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Peru's potato passion goes global

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Great article on BBC News, dateline Ayacucho, Peru.

Here's an excerpt:

[...]The Peruvian government is[...]looking at exporting native potatoes. They are exotic-looking, organic and have vitamins and amino acids that regular white potatoes do not have.

"We feel the quality of this product should have a market abroad, especially as we are opening markets with the US, Canada and we hope soon with the European Union," says [Peru's agriculture minister, Ismael] Benavides.[...]

[...]With gastronomic plaudits and its spiritual place in Andean culture assured, the question remains: can Peru's gift to the world now be used to help those who gave it to us in the first place?

The article talks a great deal about the place of the potato in Peruvian history and society, the fact that in the Peruvian diet, it's been eclipsed by rice and bread, and the fact that the government is trying to help it come back, for several reasons.

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It is indeed a great article! And timely, too.

Columbia was a fantastic place for potatoes, a variety and quality I'd not seen before, in the hundreds. And Peru is further up the chain, with, as they mention, almost 3,000 varieties. There's a link here with me blathering about the local spuds on sale in Bogota.

There's a worry, though, in South America, that the free trade agreements will have the big boys moving in and shoving aside the more expensive local varieties (lower yields, longer time to harvest) with things like Clone A that is better suited for cutting to french fries. Likewise, there's always the push to get something that will grow bigger, faster, cheaper. It just won't taste as good.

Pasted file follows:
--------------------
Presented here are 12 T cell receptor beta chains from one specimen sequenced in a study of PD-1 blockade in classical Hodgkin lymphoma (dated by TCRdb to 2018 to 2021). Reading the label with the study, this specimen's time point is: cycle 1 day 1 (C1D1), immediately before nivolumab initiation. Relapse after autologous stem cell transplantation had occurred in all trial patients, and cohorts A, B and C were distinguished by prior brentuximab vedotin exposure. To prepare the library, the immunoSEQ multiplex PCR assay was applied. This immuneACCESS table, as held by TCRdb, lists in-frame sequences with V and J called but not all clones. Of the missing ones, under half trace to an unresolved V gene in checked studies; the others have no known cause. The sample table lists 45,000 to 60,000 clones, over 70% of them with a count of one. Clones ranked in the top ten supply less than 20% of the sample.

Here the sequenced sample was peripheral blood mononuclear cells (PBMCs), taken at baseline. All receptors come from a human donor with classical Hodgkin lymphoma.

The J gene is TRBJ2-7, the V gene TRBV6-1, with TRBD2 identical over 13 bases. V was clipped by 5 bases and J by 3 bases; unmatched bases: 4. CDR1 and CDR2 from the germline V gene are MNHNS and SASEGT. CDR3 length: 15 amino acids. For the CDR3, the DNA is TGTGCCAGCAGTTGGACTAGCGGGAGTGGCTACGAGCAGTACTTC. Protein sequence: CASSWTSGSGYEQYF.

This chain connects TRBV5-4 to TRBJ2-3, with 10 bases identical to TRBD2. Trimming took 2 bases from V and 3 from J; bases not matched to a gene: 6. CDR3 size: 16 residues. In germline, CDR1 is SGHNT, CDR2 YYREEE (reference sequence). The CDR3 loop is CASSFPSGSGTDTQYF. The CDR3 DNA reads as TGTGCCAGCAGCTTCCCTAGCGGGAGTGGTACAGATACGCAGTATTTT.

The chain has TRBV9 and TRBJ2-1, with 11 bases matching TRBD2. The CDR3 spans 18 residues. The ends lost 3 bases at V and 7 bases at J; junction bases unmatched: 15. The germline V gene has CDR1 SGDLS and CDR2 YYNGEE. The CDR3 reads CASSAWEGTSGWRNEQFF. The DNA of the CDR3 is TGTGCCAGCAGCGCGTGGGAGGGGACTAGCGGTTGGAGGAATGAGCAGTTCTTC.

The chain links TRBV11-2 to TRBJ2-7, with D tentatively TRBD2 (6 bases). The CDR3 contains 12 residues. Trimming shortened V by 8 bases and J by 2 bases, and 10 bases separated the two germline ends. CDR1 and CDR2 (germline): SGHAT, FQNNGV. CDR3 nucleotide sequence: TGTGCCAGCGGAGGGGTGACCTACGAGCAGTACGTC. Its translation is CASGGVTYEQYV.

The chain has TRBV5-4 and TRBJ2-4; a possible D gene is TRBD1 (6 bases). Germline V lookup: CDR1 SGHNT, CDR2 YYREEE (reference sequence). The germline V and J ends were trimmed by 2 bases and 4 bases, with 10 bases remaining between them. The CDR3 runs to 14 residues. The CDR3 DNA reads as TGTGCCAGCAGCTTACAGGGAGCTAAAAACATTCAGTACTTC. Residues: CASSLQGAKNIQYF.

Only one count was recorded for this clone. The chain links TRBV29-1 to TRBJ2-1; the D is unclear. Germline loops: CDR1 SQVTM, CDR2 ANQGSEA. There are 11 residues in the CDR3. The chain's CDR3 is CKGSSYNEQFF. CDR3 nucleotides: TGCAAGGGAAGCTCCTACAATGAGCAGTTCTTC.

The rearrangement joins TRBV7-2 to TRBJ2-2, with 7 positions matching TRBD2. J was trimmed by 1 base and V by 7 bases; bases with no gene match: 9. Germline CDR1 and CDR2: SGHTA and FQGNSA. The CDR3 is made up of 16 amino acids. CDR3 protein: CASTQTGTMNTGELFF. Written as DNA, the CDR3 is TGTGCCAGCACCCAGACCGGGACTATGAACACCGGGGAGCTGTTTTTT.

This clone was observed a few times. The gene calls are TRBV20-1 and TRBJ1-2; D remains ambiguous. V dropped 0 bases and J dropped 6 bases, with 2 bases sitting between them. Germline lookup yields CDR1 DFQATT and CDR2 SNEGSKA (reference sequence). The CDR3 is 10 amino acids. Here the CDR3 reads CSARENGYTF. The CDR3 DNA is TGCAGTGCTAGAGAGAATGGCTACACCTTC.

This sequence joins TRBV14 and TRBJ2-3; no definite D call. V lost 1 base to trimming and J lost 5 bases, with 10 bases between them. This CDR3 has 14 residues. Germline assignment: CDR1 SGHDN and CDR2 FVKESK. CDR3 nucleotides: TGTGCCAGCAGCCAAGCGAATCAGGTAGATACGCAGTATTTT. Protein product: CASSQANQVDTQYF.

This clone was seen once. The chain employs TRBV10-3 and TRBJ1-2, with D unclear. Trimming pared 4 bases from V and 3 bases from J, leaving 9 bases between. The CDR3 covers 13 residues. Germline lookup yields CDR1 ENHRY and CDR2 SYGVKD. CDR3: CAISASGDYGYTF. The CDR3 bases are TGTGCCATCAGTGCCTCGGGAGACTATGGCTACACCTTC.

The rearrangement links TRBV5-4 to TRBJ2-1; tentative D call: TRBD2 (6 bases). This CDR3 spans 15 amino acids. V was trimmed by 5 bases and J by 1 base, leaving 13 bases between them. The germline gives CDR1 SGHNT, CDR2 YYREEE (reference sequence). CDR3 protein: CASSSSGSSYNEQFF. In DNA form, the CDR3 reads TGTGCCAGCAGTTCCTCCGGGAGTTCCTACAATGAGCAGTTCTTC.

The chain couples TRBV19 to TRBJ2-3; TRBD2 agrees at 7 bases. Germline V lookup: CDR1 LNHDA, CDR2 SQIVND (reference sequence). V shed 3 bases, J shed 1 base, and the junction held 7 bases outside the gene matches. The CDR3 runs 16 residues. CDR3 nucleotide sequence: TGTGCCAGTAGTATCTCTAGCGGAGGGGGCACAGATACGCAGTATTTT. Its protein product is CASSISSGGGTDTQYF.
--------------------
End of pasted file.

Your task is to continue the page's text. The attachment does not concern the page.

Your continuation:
Of course, if you're worried about the cost of a loaf of bread to feed your children (as with the maid from Lima quoted in the article), this may not be an overriding concern.

But wouldn't it be a shame to lose the diversity of the original potato before we'd ever really had a chance to know it? To be able to eat potatoes instead of bar nuts is one of the great joys.

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I've gotta get back to Bogota soon.

Peter

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I am glad to read this - the poor potato got a bit of a shaft in the heirloom vegetable craze. Outside of Yokon Gold and some reds and some fingerlings, there didn't seem to be much interest. I think the seed savers and traders out there had a harder time trading the seed potatoes. After all, tomato, pepper, bean and melon seeds are easy to mail. Mailing a growout of seed potatoes is an exponentially larger operation. They take and awful lot of garden space as well.

The genetic diversity in the Latin American varieties is certainly worth preserving.

ETA: I knew Tom Wagner was working with Potatoes at the moment (and probably has for a number of years). He's the guy that cultivated the Green Zebra and Banana Legs Tomato varieties.

Here is a PDF of some of the potatoes he has in his seed bank:

Click Here

As you can see on page 4 of 5, even his Latin American varieties are limited. Amazing the Swedish varieties that he has collected. The working title of his next book is "Potatoes: Beyond Luther Burbank" I think.

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The UN has declared 2008 The International Year of the Potato.

As part of the international festivities there will be a recipe contest/competition, for which I am on the jury! and really looking forward to visiting the home of the potato, everyone's favourite tuber. well, almost everyones......

marlena

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